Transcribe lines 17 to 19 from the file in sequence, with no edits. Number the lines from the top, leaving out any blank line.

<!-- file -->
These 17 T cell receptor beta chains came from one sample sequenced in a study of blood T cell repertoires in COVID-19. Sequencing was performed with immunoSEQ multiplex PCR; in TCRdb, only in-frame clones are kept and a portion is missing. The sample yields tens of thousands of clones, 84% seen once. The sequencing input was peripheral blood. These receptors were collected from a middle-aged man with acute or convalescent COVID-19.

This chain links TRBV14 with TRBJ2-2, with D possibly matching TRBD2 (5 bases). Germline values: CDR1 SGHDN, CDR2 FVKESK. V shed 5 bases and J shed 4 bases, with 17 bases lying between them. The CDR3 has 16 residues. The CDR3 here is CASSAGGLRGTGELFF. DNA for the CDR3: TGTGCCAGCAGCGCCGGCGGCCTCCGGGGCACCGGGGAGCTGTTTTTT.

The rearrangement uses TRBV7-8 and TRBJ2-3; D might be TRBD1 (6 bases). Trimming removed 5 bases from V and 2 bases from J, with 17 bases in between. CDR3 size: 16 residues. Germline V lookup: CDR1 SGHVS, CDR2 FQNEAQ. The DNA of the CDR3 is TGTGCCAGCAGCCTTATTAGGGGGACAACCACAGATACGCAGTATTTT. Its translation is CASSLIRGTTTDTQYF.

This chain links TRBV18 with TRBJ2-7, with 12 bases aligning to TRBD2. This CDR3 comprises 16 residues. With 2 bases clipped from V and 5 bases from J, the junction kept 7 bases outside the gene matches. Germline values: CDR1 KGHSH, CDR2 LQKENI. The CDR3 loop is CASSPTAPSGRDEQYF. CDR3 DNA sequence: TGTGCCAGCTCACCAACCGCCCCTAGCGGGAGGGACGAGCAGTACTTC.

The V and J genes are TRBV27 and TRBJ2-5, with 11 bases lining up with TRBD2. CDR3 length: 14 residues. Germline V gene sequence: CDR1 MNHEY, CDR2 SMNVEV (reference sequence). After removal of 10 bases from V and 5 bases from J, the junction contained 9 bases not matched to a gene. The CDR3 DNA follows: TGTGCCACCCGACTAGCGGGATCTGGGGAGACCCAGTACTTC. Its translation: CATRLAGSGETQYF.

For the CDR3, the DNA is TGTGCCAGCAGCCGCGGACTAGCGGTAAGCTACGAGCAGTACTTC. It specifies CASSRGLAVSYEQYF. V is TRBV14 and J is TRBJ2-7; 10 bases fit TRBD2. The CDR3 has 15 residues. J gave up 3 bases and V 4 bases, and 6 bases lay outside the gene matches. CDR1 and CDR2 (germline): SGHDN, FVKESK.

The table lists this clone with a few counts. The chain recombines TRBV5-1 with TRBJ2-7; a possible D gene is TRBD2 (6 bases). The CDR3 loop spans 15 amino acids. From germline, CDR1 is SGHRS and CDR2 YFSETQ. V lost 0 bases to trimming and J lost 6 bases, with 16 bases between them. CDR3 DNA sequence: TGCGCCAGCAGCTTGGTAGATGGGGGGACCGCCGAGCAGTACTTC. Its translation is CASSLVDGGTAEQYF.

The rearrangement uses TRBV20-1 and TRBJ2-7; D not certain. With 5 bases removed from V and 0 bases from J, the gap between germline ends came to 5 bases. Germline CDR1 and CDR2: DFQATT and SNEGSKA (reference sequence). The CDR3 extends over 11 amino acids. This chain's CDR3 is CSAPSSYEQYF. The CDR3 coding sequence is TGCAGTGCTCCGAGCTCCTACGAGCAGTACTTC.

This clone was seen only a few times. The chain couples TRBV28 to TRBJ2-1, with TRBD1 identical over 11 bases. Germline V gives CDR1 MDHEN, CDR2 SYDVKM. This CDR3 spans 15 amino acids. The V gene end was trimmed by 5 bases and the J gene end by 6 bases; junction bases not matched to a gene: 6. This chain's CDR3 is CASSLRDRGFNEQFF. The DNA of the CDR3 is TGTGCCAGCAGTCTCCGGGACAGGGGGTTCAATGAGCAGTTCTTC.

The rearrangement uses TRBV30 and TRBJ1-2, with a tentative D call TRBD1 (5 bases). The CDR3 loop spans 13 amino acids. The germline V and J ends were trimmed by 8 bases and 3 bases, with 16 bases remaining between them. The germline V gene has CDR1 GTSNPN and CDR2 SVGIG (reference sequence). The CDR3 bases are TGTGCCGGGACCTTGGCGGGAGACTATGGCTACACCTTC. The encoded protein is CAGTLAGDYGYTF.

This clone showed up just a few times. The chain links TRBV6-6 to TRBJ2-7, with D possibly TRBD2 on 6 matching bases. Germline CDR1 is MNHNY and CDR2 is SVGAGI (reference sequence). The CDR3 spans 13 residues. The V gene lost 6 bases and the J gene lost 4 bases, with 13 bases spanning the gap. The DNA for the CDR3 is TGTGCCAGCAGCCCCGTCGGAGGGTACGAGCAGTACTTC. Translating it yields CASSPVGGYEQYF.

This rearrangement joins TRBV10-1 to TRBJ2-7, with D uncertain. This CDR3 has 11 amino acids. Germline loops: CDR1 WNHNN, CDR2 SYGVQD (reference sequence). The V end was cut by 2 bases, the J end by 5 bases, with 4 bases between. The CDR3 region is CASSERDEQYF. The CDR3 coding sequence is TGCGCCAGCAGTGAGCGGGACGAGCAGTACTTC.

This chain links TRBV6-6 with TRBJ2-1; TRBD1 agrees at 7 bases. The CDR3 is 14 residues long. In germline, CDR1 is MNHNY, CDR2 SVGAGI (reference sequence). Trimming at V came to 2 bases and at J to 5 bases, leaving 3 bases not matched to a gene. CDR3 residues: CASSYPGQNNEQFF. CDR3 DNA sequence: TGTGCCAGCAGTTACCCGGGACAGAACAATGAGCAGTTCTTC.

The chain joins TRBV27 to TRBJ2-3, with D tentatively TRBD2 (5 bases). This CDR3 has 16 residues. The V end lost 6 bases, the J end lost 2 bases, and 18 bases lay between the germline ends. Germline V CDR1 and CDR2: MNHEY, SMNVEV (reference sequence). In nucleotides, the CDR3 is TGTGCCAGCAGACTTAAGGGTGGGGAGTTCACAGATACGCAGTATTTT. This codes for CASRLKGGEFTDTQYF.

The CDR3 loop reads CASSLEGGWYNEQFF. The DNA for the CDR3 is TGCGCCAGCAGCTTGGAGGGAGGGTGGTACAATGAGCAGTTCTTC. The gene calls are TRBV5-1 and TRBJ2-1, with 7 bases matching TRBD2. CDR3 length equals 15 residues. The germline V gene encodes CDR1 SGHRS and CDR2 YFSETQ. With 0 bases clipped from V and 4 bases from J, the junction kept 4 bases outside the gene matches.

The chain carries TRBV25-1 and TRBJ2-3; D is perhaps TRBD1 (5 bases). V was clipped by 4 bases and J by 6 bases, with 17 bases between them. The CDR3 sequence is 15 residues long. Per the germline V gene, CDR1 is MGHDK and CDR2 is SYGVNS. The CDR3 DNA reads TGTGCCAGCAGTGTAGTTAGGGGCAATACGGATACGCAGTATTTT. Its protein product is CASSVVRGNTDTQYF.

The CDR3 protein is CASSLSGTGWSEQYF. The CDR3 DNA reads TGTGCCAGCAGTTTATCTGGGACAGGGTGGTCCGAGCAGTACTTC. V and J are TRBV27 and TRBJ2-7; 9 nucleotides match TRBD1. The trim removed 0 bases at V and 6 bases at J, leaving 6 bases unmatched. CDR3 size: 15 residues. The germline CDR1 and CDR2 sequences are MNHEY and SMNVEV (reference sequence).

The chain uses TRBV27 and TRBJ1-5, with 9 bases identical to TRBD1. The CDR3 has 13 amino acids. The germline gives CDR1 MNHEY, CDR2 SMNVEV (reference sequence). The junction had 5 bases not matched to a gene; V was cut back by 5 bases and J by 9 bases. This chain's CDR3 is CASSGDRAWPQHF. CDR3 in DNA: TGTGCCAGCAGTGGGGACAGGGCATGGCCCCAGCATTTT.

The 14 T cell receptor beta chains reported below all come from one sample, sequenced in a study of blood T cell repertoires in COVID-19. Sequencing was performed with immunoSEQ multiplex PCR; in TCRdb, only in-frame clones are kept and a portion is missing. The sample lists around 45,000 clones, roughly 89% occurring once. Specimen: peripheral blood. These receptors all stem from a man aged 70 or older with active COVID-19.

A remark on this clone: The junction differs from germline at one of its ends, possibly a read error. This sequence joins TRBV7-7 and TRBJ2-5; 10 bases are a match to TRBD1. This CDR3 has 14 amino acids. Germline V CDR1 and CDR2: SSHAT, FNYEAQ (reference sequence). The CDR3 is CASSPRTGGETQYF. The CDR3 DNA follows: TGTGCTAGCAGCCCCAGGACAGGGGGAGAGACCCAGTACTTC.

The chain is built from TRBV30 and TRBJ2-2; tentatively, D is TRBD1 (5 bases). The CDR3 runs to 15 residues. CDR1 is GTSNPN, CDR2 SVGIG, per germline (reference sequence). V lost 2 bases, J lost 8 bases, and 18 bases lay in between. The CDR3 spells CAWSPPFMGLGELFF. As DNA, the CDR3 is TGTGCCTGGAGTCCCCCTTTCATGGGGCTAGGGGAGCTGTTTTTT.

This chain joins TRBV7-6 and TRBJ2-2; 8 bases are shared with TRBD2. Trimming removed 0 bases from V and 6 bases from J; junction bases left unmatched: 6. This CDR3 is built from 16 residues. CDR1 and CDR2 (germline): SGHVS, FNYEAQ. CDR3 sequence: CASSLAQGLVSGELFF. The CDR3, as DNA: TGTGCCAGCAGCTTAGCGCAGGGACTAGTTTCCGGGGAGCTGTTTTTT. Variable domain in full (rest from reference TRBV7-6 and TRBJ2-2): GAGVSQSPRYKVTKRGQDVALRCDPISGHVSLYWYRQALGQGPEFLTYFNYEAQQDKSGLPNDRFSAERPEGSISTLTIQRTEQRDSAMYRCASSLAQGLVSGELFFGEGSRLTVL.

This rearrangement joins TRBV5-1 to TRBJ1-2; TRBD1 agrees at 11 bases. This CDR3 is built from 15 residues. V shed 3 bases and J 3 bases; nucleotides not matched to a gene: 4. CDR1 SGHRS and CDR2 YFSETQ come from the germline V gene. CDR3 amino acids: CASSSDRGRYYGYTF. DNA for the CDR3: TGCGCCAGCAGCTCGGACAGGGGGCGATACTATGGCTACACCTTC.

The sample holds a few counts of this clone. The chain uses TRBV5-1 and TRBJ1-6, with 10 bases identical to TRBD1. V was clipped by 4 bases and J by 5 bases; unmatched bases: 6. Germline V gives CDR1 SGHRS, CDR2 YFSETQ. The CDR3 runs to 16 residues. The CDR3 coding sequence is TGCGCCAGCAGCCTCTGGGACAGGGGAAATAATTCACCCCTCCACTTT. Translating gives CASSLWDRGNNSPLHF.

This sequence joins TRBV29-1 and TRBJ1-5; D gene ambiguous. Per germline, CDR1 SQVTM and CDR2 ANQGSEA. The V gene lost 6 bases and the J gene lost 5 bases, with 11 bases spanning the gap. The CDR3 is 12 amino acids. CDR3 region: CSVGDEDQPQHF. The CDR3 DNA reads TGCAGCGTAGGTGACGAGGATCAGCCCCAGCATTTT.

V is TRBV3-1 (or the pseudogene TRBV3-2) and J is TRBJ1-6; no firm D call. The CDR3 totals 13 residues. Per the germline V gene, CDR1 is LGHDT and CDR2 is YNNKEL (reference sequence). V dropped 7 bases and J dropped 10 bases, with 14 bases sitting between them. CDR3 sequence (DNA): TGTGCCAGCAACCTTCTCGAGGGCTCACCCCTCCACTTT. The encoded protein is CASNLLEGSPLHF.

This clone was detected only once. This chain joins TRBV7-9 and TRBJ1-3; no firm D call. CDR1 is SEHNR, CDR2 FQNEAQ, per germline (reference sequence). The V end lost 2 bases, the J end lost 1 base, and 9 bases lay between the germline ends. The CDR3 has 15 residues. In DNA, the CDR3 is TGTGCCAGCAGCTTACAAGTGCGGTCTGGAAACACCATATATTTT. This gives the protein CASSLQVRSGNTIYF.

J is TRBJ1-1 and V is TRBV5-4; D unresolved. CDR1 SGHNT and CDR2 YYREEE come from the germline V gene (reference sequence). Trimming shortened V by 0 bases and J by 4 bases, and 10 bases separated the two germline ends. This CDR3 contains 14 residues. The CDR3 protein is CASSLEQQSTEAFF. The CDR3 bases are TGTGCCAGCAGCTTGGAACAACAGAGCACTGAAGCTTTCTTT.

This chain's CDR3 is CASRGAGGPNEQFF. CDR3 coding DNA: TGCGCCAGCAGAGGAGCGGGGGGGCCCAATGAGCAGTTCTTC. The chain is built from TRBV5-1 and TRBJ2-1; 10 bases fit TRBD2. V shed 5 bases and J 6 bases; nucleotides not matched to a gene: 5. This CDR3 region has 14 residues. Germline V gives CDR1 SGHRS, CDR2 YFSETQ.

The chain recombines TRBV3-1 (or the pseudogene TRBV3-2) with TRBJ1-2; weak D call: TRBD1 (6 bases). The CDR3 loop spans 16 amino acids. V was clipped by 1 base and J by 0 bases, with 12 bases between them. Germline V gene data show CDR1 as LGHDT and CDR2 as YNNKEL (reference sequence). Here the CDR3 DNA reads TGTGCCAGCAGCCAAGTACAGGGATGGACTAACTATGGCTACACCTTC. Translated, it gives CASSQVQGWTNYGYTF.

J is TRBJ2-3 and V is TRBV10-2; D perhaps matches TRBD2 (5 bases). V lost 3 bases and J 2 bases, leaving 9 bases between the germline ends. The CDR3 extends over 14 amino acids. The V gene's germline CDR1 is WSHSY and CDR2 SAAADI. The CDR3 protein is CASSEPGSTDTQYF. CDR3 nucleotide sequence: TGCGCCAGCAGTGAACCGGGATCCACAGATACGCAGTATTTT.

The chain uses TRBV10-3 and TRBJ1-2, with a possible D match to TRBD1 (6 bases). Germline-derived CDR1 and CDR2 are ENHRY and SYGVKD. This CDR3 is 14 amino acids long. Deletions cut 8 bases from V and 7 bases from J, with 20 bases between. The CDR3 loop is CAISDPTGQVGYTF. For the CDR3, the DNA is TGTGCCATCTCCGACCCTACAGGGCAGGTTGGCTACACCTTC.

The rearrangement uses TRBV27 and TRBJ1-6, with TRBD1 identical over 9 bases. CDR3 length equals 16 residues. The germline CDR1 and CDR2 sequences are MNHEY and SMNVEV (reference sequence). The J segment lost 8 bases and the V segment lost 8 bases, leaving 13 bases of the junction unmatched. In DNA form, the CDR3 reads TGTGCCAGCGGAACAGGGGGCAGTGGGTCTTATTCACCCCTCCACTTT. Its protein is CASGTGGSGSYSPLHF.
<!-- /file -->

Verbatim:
The CDR3 protein is CASSLSGTGWSEQYF. The CDR3 DNA reads TGTGCCAGCAGTTTATCTGGGACAGGGTGGTCCGAGCAGTACTTC. V and J are TRBV27 and TRBJ2-7; 9 nucleotides match TRBD1. The trim removed 0 bases at V and 6 bases at J, leaving 6 bases unmatched. CDR3 size: 15 residues. The germline CDR1 and CDR2 sequences are MNHEY and SMNVEV (reference sequence).

The chain uses TRBV27 and TRBJ1-5, with 9 bases identical to TRBD1. The CDR3 has 13 amino acids. The germline gives CDR1 MNHEY, CDR2 SMNVEV (reference sequence). The junction had 5 bases not matched to a gene; V was cut back by 5 bases and J by 9 bases. This chain's CDR3 is CASSGDRAWPQHF. CDR3 in DNA: TGTGCCAGCAGTGGGGACAGGGCATGGCCCCAGCATTTT.

The 14 T cell receptor beta chains reported below all come from one sample, sequenced in a study of blood T cell repertoires in COVID-19. Sequencing was performed with immunoSEQ multiplex PCR; in TCRdb, only in-frame clones are kept and a portion is missing. The sample lists around 45,000 clones, roughly 89% occurring once. Specimen: peripheral blood. These receptors all stem from a man aged 70 or older with active COVID-19.